regarding to what degree these understandings play a role in determining
the practical law. It is, at least generally, the mitnagdic approach, to
divorce the process of jewish law from its kabbalistic roots. This is
seen as mirroring the approach in the mishna and gemara that - at least
generally - keep the halachik conversations pretty much legal, technical
oriented. While the kabbalisic (that is philosophic, spiritual - aggada)
conversations - for the most part distinct from the legal ones - are
metaphoric and storylike.

To give one example. The gemara discusses at some length how many walls
the sukkah should have. Never in this discussion does the gemara discuss
the shchina's presence or any other conceptual understanding of the

That is, even though kabbala is the ultimate source for halacha - the
motivating force - it is not a significant part of the practical
process. And has not been a significant part of that process for at
least two thousand years.

What is perhaps most interesting to note about this is Rav Hirsch's
insistence (see his discussion of symbols in Collected Writings vol 1)
that all the details of a law shed insight into the philosophy of the
law. That is, there is a philosophical reason why a sukka needs only 3
walls. And if your philosophic understanding doesn't explain why that is
true then your philosophy is flawed. That is, Rav Hirsch has essentially
reversed the equation, halacha - in all its detail - is a source for
kabbala. He does not suggest changing the law based on the philosophy,
but changing the philosophy to fit the law.

This conception of a "halachik process" divorced of the kabbalistic
roots seems to have been accepted to some degree by every halachik
source we have. But the devil - so to speak - is in the details. Some
halachik traditions, notably sephardic and chassidic have allowed
kabbalistic understandings and sources to be part of the process of
halachic development. Although even in these sources, the effect is
relatively minor (and my impression is that it is almost always the
source for a stringency, that is kabbalistic sources are allowed to add
to the halachic process but not often contradict them).

There are a number of reasons for this separation. First off it seems
clear that there was an expectation that most Jews would need to know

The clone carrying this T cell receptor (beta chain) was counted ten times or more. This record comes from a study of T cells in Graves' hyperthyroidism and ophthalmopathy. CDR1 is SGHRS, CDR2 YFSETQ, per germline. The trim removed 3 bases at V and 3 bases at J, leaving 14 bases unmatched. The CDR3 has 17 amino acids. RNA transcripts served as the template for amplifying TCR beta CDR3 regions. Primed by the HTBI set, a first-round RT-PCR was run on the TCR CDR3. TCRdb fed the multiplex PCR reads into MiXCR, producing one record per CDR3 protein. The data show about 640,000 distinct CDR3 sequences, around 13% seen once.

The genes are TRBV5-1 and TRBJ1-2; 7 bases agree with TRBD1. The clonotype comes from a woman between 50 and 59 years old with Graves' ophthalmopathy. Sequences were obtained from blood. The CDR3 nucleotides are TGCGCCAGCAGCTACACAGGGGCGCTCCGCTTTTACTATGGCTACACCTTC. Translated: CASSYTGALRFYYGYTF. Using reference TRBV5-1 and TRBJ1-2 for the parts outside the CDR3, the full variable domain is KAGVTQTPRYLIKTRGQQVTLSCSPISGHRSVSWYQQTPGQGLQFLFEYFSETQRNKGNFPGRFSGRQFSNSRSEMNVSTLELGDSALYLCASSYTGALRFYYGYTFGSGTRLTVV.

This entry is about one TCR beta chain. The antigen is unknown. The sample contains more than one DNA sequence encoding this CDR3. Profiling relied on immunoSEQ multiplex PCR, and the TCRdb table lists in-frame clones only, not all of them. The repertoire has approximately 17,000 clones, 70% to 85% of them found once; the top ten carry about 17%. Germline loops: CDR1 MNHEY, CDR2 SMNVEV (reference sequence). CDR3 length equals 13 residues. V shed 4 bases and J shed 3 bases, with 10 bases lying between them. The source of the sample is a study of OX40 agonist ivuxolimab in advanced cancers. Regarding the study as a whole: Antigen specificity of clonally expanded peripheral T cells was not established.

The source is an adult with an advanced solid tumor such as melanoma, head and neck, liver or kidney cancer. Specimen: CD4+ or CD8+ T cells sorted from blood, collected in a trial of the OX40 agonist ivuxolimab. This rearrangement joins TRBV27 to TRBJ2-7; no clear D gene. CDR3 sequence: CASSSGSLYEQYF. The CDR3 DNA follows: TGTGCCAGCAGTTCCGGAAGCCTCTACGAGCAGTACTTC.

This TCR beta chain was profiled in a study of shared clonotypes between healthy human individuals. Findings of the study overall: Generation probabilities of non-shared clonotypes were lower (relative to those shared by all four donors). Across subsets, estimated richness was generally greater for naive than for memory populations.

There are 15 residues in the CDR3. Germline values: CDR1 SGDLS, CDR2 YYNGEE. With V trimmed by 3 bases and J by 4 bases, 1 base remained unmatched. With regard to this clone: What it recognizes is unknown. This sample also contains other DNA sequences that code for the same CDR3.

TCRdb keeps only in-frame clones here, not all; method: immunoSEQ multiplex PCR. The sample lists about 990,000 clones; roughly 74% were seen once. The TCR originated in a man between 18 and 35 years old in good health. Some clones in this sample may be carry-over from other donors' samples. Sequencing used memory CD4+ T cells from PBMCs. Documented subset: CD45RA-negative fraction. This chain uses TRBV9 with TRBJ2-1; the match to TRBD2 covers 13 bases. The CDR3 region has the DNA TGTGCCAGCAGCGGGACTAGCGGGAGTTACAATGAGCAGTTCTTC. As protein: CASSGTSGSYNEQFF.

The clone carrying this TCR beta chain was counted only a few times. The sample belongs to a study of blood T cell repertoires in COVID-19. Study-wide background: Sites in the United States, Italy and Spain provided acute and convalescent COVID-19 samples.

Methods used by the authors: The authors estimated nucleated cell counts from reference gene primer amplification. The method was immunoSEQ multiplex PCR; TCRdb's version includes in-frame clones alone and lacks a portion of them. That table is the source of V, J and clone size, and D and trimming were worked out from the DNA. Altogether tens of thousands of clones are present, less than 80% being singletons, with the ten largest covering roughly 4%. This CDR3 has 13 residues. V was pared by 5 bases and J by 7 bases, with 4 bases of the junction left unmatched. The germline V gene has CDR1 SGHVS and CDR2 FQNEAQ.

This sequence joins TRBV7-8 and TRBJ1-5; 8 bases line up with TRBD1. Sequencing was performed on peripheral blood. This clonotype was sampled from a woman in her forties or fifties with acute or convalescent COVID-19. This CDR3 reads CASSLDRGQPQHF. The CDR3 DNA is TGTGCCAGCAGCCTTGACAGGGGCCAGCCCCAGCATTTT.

what to do, but would not be able to master the kabbalistic material.

Second, as a result of that, it seems that there was a fear that the
kabbalistic material would be - at least to some degree lost - and
halacha would need to continue despite that fact. This observation is
particularly important because it is essentially what Stan has claimed
occurred. Real kabbala has been lost and halacha has had to go on by

Finally, one might speculate that some degree of separation between law
and reason is needed to avoid anarchy and create community. Imagine if
anyone could argue that 55 mph is based on an average drivers skills,
but I am so very much more skilled. etc. We are not always so honest
with ourselves, the separation of the legal process keeps us

In light of the above, some specific comments:

Stan Tenen wrote:
> My point is that while the words
> of these references have remained constant through the ages, our modern
> understanding of these words (the last 60 years) has in many cases
> drifted far from their original intended meaning, emphasis, and cultural
> context.
And later:
> I'm concerned that any questioning of any teaching, as it's understood
> today, is going to be taken as heresy or ignorance, or likely both.  So,
> I'd also like to discuss the issue of how reliable is current Torah
> scholarship, vis a vis our understanding of it, say, 200 years ago.  I'm
> concerned that modern interpretations of the teachings of our reshonim
> are more the result of defensive reaction to Enlightenment thought, the
> Holocaust, and the challenges posed by Conservative, Reform, and
> Reconstructionist, than they are true to our understanding before these
> events.

I accept as possible that the understanding of some of the metaphoric
and kabbalistic statements of chazal have shifted over the years. But it
is hard to see how the more classically halachik statements have shifted
- the language is technical and generally unambiguous. It is the very
fact that these two types of conversation exist separately that is the
crucial point.

Avi said:
>> I object to the statement that it is a "FACT" that Halacha descends